Take a look at our wharenui (meeting house) and ask your guide to explain the whakapapa shown in the carvings.
Linking people to all living things, our whakapapa can trace all the way back to the creation of the universe.
Relationships are integral to our culture and our whakapapa helps to establish interactions and relationships to be maintained and honoured throughout time.
Whakapapa are told orally in a variety of ways. A tararere is the most commonly told and it retells a single line of vertical descent from an ancestor.
It is through whakapapa that individuals often receive their names.
The wharenui (meeting house) is a model for whakapapa. The oldest ancestors lie at the top of the house near the tekoteko (carved statue), spreading out towards the bottom where recent lines can be traced.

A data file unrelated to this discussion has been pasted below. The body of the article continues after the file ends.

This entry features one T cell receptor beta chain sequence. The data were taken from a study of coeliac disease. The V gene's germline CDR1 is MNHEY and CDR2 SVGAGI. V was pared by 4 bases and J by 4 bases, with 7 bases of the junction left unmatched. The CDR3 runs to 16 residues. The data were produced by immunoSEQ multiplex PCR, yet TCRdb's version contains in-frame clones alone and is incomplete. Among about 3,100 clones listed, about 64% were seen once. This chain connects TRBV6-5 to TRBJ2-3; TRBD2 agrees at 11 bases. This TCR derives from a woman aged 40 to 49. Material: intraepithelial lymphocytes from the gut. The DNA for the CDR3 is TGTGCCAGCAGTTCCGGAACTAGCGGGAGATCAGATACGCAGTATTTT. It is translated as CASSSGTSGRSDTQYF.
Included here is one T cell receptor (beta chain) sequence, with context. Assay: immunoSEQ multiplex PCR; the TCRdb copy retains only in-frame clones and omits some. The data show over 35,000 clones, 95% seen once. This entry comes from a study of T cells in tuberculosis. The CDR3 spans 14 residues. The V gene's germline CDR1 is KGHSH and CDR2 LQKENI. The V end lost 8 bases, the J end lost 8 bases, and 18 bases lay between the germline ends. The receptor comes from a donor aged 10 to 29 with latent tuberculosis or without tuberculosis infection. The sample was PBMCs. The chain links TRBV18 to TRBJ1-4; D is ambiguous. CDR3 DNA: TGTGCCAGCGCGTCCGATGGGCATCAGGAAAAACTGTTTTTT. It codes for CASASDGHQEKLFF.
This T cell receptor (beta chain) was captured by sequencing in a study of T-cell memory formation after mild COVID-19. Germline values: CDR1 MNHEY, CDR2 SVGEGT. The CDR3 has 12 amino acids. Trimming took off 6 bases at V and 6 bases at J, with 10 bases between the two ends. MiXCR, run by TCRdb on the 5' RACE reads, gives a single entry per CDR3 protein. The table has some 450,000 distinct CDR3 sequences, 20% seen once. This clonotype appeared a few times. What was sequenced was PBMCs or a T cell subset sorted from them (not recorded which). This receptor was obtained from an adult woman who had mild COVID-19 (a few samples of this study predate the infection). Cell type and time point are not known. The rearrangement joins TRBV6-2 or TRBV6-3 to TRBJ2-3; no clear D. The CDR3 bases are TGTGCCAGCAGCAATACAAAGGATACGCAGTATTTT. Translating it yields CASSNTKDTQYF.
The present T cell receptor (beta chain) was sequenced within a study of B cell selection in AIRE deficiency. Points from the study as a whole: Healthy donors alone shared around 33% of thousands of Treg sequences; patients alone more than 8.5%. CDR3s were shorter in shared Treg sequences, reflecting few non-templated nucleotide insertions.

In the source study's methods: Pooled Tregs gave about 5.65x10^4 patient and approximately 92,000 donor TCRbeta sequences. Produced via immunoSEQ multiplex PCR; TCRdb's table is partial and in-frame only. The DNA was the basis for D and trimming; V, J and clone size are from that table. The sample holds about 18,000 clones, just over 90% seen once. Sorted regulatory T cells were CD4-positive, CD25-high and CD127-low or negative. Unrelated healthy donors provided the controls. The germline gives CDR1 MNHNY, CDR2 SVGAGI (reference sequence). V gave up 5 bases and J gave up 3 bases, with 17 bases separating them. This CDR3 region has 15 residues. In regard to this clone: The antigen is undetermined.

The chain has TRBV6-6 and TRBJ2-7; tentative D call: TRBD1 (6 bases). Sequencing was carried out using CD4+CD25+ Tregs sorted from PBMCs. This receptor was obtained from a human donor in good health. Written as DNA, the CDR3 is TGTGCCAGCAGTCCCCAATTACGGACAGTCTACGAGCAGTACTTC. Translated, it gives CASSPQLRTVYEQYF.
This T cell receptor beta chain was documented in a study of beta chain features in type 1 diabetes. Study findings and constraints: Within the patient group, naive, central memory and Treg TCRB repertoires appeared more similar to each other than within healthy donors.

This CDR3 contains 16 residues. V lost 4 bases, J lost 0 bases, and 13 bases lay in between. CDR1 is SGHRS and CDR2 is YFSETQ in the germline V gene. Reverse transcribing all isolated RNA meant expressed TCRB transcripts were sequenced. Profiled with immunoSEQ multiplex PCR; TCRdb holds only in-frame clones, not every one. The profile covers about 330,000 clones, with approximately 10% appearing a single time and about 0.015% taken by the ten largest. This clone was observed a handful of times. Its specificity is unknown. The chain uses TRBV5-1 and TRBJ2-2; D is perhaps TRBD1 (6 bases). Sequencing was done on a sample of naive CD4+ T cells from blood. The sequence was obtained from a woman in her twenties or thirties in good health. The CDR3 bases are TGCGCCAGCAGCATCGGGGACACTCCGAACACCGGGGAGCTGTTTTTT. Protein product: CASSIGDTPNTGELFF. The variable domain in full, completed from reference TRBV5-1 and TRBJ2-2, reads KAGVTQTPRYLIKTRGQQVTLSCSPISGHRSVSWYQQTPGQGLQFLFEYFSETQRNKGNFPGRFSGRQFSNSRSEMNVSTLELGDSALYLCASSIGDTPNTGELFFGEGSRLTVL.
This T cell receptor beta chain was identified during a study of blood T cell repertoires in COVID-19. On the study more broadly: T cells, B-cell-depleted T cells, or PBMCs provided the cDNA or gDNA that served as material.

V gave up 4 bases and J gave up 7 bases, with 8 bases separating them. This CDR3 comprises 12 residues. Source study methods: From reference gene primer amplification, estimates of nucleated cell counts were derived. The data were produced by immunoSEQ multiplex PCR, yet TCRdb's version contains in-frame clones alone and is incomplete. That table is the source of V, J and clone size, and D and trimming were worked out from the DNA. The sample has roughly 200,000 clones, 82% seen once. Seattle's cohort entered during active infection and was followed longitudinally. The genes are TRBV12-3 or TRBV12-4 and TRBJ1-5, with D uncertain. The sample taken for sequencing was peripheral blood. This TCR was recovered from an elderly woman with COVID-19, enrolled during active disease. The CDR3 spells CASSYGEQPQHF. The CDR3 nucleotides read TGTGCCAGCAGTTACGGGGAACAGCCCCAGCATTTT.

Māori had no written language before the arrival of the Europeans and would recite their whakapapa, often containing hundreds of names, to ensure longevity. When the written language arrived, many began to record their whakapapa. Considered tapū (prohibited), these manuscripts would be burnt or buried when the author passed away.
Whakapapa means genealogy or shared origins and creates a line of descent from our ancestors to present day.